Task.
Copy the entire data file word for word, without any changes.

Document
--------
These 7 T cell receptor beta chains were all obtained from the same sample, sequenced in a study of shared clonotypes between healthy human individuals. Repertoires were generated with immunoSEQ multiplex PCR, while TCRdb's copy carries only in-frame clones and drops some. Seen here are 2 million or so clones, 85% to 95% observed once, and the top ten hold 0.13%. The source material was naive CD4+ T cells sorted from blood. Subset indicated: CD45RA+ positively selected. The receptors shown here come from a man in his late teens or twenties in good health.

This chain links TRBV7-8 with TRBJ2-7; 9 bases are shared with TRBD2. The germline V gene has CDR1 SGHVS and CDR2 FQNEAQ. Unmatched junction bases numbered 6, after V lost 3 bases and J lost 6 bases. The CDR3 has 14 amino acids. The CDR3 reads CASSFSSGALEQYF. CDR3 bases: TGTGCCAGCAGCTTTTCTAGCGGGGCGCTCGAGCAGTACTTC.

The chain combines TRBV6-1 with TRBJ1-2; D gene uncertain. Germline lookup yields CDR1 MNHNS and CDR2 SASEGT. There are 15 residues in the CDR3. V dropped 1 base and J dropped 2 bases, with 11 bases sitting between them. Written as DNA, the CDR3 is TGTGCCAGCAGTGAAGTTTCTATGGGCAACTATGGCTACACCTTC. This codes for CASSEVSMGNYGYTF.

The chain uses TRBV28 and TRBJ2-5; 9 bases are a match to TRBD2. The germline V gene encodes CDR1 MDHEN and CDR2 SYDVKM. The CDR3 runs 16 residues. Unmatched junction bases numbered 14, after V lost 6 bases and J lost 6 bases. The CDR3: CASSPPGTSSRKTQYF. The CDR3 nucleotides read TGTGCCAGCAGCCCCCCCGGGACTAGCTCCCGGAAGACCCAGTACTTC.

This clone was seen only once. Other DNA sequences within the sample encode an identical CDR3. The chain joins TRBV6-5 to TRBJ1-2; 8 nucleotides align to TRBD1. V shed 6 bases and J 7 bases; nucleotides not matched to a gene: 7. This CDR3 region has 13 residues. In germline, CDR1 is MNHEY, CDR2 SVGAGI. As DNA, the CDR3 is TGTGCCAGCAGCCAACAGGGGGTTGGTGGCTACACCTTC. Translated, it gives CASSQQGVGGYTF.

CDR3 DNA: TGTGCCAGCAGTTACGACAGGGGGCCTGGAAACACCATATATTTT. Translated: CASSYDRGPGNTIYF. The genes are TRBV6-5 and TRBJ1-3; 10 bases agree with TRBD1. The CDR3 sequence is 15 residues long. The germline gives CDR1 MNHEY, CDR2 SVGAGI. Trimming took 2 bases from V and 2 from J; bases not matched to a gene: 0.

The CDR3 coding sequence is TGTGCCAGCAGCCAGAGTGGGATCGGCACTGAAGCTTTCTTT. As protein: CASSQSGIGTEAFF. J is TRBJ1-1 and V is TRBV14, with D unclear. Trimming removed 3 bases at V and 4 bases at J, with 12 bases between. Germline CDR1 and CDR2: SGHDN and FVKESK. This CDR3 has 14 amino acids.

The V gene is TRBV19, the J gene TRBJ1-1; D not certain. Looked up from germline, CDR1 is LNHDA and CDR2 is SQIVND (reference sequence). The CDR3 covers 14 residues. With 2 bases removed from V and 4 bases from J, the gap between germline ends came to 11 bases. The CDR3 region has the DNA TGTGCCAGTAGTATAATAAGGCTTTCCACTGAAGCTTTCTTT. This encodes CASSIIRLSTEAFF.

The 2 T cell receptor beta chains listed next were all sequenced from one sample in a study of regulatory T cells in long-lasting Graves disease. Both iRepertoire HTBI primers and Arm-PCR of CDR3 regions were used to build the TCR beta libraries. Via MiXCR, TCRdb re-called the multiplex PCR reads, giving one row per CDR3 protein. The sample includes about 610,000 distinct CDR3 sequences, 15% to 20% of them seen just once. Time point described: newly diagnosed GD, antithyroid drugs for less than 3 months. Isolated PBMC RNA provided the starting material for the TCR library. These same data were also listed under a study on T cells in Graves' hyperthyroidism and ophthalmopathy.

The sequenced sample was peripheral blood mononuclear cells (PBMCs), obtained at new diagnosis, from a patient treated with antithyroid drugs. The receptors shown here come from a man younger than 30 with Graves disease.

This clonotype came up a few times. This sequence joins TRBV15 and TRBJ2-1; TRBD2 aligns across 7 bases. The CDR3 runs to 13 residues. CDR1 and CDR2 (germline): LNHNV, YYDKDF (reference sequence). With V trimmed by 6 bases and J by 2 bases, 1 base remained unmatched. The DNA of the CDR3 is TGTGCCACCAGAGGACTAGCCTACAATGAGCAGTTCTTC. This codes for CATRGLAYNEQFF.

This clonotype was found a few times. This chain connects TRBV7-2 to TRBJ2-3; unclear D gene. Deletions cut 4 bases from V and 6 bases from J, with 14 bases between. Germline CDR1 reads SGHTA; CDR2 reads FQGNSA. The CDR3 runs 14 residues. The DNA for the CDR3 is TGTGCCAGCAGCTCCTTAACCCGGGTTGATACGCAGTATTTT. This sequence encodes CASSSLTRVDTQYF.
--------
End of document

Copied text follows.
These 7 T cell receptor beta chains were all obtained from the same sample, sequenced in a study of shared clonotypes between healthy human individuals. Repertoires were generated with immunoSEQ multiplex PCR, while TCRdb's copy carries only in-frame clones and drops some. Seen here are 2 million or so clones, 85% to 95% observed once, and the top ten hold 0.13%. The source material was naive CD4+ T cells sorted from blood. Subset indicated: CD45RA+ positively selected. The receptors shown here come from a man in his late teens or twenties in good health.

This chain links TRBV7-8 with TRBJ2-7; 9 bases are shared with TRBD2. The germline V gene has CDR1 SGHVS and CDR2 FQNEAQ. Unmatched junction bases numbered 6, after V lost 3 bases and J lost 6 bases. The CDR3 has 14 amino acids. The CDR3 reads CASSFSSGALEQYF. CDR3 bases: TGTGCCAGCAGCTTTTCTAGCGGGGCGCTCGAGCAGTACTTC.

The chain combines TRBV6-1 with TRBJ1-2; D gene uncertain. Germline lookup yields CDR1 MNHNS and CDR2 SASEGT. There are 15 residues in the CDR3. V dropped 1 base and J dropped 2 bases, with 11 bases sitting between them. Written as DNA, the CDR3 is TGTGCCAGCAGTGAAGTTTCTATGGGCAACTATGGCTACACCTTC. This codes for CASSEVSMGNYGYTF.

The chain uses TRBV28 and TRBJ2-5; 9 bases are a match to TRBD2. The germline V gene encodes CDR1 MDHEN and CDR2 SYDVKM. The CDR3 runs 16 residues. Unmatched junction bases numbered 14, after V lost 6 bases and J lost 6 bases. The CDR3: CASSPPGTSSRKTQYF. The CDR3 nucleotides read TGTGCCAGCAGCCCCCCCGGGACTAGCTCCCGGAAGACCCAGTACTTC.

This clone was seen only once. Other DNA sequences within the sample encode an identical CDR3. The chain joins TRBV6-5 to TRBJ1-2; 8 nucleotides align to TRBD1. V shed 6 bases and J 7 bases; nucleotides not matched to a gene: 7. This CDR3 region has 13 residues. In germline, CDR1 is MNHEY, CDR2 SVGAGI. As DNA, the CDR3 is TGTGCCAGCAGCCAACAGGGGGTTGGTGGCTACACCTTC. Translated, it gives CASSQQGVGGYTF.

CDR3 DNA: TGTGCCAGCAGTTACGACAGGGGGCCTGGAAACACCATATATTTT. Translated: CASSYDRGPGNTIYF. The genes are TRBV6-5 and TRBJ1-3; 10 bases agree with TRBD1. The CDR3 sequence is 15 residues long. The germline gives CDR1 MNHEY, CDR2 SVGAGI. Trimming took 2 bases from V and 2 from J; bases not matched to a gene: 0.

The CDR3 coding sequence is TGTGCCAGCAGCCAGAGTGGGATCGGCACTGAAGCTTTCTTT. As protein: CASSQSGIGTEAFF. J is TRBJ1-1 and V is TRBV14, with D unclear. Trimming removed 3 bases at V and 4 bases at J, with 12 bases between. Germline CDR1 and CDR2: SGHDN and FVKESK. This CDR3 has 14 amino acids.

The V gene is TRBV19, the J gene TRBJ1-1; D not certain. Looked up from germline, CDR1 is LNHDA and CDR2 is SQIVND (reference sequence). The CDR3 covers 14 residues. With 2 bases removed from V and 4 bases from J, the gap between germline ends came to 11 bases. The CDR3 region has the DNA TGTGCCAGTAGTATAATAAGGCTTTCCACTGAAGCTTTCTTT. This encodes CASSIIRLSTEAFF.

The 2 T cell receptor beta chains listed next were all sequenced from one sample in a study of regulatory T cells in long-lasting Graves disease. Both iRepertoire HTBI primers and Arm-PCR of CDR3 regions were used to build the TCR beta libraries. Via MiXCR, TCRdb re-called the multiplex PCR reads, giving one row per CDR3 protein. The sample includes about 610,000 distinct CDR3 sequences, 15% to 20% of them seen just once. Time point described: newly diagnosed GD, antithyroid drugs for less than 3 months. Isolated PBMC RNA provided the starting material for the TCR library. These same data were also listed under a study on T cells in Graves' hyperthyroidism and ophthalmopathy.

The sequenced sample was peripheral blood mononuclear cells (PBMCs), obtained at new diagnosis, from a patient treated with antithyroid drugs. The receptors shown here come from a man younger than 30 with Graves disease.

This clonotype came up a few times. This sequence joins TRBV15 and TRBJ2-1; TRBD2 aligns across 7 bases. The CDR3 runs to 13 residues. CDR1 and CDR2 (germline): LNHNV, YYDKDF (reference sequence). With V trimmed by 6 bases and J by 2 bases, 1 base remained unmatched. The DNA of the CDR3 is TGTGCCACCAGAGGACTAGCCTACAATGAGCAGTTCTTC. This codes for CATRGLAYNEQFF.

This clonotype was found a few times. This chain connects TRBV7-2 to TRBJ2-3; unclear D gene. Deletions cut 4 bases from V and 6 bases from J, with 14 bases between. Germline CDR1 reads SGHTA; CDR2 reads FQGNSA. The CDR3 runs 14 residues. The DNA for the CDR3 is TGTGCCAGCAGCTCCTTAACCCGGGTTGATACGCAGTATTTT. This sequence encodes CASSSLTRVDTQYF.